Europe stalls

13th November 2023
-IAM, News

Hugues Chevalier, Economist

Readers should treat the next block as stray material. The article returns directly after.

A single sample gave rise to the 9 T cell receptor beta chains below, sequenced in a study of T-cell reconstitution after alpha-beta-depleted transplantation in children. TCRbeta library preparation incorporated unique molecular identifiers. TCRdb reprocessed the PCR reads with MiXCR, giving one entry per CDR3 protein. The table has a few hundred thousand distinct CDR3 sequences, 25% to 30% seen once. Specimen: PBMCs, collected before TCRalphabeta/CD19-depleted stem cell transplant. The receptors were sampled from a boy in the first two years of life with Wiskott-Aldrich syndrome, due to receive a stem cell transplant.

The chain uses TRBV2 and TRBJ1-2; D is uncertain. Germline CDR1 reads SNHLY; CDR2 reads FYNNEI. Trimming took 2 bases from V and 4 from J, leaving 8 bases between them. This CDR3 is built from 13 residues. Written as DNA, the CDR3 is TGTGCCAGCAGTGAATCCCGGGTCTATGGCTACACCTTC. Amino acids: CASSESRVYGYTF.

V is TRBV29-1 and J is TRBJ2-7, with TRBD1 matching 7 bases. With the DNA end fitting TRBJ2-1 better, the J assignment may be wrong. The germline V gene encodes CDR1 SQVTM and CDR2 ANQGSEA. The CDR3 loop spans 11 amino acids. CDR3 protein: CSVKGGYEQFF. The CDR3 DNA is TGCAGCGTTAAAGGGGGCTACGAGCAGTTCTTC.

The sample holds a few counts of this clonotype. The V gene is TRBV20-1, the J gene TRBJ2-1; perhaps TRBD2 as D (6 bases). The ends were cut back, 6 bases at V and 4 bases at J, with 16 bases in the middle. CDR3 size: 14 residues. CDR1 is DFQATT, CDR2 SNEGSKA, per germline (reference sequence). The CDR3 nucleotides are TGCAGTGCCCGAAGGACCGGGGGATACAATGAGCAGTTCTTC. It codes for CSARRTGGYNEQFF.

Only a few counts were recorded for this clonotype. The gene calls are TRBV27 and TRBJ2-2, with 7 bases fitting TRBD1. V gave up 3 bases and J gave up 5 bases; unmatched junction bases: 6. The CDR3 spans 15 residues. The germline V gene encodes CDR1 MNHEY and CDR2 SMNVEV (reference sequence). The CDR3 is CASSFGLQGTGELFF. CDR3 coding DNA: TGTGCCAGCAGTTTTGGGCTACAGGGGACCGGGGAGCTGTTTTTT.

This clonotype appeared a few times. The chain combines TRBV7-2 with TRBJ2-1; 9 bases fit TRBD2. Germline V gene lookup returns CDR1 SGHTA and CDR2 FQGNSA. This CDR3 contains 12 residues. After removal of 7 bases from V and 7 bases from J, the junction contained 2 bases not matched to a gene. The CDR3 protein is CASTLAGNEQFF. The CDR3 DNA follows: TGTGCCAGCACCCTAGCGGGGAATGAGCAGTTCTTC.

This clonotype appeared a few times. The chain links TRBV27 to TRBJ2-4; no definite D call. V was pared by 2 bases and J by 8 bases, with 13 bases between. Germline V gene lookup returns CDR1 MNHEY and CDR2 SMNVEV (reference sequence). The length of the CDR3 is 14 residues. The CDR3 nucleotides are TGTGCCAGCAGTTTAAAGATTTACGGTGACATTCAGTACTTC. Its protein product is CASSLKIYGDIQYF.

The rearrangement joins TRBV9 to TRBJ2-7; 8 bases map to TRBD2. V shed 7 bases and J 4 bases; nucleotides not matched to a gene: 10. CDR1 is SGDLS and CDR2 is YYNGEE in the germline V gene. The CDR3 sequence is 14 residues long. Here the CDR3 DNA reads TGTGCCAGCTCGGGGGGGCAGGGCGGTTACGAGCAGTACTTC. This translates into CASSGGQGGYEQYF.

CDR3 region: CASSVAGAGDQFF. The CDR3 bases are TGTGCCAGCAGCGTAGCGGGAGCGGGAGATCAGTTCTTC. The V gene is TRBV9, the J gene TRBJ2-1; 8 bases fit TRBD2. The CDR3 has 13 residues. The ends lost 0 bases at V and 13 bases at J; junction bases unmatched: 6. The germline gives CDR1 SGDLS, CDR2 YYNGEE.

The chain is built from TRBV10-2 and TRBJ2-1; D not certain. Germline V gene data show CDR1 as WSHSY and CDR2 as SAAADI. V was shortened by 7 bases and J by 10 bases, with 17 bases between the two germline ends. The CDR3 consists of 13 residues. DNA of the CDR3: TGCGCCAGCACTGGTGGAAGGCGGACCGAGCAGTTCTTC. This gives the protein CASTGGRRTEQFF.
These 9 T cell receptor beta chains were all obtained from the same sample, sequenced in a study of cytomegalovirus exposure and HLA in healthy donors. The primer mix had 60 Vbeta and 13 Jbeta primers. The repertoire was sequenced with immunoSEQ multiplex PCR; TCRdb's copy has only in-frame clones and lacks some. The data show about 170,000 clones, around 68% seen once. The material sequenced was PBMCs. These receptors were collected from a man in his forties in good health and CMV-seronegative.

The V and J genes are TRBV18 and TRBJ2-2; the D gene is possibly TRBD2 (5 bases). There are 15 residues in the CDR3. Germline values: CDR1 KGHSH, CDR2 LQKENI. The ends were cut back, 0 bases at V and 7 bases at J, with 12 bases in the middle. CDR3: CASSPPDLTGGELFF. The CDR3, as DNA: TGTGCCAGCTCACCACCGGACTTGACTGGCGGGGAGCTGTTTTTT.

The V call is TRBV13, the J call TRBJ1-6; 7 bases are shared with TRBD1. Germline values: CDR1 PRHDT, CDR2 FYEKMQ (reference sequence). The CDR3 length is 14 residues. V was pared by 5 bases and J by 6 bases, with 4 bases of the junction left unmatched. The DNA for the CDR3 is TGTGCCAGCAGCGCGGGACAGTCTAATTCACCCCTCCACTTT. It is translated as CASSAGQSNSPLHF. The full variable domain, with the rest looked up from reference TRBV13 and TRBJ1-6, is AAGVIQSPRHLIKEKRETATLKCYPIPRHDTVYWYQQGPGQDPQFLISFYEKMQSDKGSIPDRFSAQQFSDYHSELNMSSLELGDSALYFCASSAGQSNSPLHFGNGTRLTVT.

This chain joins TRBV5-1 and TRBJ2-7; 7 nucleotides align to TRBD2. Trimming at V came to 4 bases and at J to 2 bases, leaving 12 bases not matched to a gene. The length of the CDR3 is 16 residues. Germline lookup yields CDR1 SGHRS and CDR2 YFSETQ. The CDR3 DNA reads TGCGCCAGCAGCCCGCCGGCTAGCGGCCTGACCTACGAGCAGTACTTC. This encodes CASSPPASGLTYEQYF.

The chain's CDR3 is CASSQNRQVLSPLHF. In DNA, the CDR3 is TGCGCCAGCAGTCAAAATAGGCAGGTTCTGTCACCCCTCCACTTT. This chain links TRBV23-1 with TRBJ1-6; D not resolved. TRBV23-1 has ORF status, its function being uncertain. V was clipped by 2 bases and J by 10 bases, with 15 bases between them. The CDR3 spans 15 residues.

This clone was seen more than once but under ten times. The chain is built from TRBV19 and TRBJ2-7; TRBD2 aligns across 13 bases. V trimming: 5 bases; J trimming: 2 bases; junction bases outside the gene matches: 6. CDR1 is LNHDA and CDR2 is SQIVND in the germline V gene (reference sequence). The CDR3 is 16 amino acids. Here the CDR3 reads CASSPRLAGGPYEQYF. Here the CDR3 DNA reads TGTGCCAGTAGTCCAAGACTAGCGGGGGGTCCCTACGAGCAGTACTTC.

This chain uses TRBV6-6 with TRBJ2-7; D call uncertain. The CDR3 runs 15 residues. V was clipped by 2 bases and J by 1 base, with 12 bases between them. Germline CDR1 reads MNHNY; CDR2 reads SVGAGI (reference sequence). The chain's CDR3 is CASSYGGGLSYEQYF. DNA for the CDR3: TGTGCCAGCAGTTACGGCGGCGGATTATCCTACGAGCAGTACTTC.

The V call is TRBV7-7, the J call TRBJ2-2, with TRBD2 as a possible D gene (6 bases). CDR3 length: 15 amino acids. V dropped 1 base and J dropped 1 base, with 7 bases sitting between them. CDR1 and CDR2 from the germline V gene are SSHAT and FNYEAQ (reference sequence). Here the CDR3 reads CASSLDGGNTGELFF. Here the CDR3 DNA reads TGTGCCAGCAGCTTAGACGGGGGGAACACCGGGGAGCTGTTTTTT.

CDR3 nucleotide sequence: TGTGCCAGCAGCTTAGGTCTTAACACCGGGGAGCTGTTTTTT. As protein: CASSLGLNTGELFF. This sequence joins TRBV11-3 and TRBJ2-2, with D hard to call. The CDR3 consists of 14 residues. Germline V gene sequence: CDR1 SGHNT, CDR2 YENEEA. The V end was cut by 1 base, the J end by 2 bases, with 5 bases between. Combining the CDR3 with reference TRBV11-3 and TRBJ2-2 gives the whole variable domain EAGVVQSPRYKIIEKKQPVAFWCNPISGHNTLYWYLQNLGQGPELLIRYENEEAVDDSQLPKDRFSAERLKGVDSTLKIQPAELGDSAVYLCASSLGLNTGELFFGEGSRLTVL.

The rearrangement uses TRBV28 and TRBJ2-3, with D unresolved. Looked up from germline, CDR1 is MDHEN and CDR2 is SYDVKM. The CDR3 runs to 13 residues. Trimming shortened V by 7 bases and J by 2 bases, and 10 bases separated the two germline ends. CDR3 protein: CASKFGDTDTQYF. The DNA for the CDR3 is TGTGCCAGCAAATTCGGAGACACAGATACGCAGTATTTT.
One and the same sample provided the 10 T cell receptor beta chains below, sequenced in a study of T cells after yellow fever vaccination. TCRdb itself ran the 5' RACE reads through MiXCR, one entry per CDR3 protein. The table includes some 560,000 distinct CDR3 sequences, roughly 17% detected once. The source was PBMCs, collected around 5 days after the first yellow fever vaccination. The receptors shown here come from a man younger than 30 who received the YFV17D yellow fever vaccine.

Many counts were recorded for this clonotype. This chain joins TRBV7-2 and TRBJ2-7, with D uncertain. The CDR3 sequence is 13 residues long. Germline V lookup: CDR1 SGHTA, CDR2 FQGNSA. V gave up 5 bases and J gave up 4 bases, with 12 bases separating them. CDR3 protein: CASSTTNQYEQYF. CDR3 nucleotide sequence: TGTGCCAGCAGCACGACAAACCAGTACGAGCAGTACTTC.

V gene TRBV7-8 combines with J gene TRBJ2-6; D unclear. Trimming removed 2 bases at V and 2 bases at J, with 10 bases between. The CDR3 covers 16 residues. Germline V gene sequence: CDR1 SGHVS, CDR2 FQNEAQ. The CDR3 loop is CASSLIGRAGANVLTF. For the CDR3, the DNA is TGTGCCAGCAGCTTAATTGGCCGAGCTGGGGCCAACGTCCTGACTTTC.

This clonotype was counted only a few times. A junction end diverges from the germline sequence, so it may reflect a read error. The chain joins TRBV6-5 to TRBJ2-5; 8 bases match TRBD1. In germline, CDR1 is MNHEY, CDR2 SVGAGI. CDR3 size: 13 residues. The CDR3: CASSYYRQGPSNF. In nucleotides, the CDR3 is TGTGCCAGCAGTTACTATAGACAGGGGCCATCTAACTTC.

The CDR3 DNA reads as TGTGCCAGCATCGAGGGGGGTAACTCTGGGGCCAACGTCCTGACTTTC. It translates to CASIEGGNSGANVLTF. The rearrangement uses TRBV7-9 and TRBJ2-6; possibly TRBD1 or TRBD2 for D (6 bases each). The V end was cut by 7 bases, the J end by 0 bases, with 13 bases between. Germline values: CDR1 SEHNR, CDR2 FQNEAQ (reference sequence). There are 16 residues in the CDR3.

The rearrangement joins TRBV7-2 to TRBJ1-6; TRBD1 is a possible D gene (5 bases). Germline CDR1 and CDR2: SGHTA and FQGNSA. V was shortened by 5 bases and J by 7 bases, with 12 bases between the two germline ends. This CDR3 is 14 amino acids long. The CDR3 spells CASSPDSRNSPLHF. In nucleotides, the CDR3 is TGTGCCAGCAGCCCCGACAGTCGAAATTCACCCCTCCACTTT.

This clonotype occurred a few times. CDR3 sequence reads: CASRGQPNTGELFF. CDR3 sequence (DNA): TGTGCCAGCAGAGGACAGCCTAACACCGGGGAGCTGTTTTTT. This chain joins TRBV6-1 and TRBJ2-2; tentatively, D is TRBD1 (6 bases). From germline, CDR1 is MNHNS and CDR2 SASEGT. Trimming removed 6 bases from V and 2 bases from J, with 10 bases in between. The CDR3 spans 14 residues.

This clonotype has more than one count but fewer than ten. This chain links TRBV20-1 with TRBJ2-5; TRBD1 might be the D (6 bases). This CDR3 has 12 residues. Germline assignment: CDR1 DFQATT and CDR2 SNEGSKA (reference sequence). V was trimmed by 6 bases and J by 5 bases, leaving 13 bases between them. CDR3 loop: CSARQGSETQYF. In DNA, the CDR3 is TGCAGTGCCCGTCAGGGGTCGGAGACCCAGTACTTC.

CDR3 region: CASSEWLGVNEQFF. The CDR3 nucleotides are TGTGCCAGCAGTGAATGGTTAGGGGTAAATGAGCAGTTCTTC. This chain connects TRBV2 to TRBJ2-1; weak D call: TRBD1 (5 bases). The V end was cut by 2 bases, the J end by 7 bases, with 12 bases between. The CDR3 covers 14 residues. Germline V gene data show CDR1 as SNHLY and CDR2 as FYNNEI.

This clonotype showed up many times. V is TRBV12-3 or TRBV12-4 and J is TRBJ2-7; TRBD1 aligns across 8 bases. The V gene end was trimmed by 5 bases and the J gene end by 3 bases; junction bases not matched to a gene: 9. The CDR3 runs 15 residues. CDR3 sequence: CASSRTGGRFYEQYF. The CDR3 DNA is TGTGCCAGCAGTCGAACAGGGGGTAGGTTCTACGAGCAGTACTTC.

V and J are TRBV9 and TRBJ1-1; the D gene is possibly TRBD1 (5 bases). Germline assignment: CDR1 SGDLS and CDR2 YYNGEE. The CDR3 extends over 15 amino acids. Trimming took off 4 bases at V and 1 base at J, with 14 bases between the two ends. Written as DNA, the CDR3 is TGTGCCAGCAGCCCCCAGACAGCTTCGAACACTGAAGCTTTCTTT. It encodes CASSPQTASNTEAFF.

While economic growth in the Eurozone contracted by 0.4% p.a. (q/q) in the third quarter, that of the United States rose by 4.9% p.a.. The growth gap between the two sides of the North Atlantic has been widening for 15 years. With each crisis, Europe loses a few points of growth to the United States. According to the Observatoire français des conjonctures économiques (OFCE), since 2007, per capita growth has risen by 19.2% on the other side of the Atlantic, compared with just 7.6% in the eurozone, a gap of almost 12 points. The average income of Americans is now more than 20% higher than that of Europeans. The main reason for this widening gap is the difference in fiscal policy on the two sides of the Atlantic. In 2020 and 2021, the US deficit was 14% and 11.6% of GDP respectively, compared with 7.1% and 5.3% in the Eurozone. American households and industries have therefore benefited from colossal support from their government. In August 2022, the US government launched a new $400 billion support plan for industry. As a consequence of this massive spending, the US public deficit is expected to remain at around 7% of GDP until 2028, and public debt could reach almost 140% of GDP by 2028. Nothing like that in Europe. Firstly, the much stricter European budgetary rules should be reinstated in 2024 (maximum 3% deficit authorised), which should have a negative impact on European growth of almost 1% in 2024. Furthermore, as the eurozone is not a fiscal union, such public spending is not possible, as it is difficult to finance it, particularly for highly indebted countries such as Italy. Finally, since 2022, the war in Ukraine has severely penalised the European economy, whose energy costs have soared, which is not the case for the United States, which exports gas, particularly to Europe. The ECB’s monetary tightening has therefore mainly been to combat soaring energy prices, while the Federal Reserve has raised interest rates to combat a surge in household consumption. As things stand, Europe’s slide is likely to continue.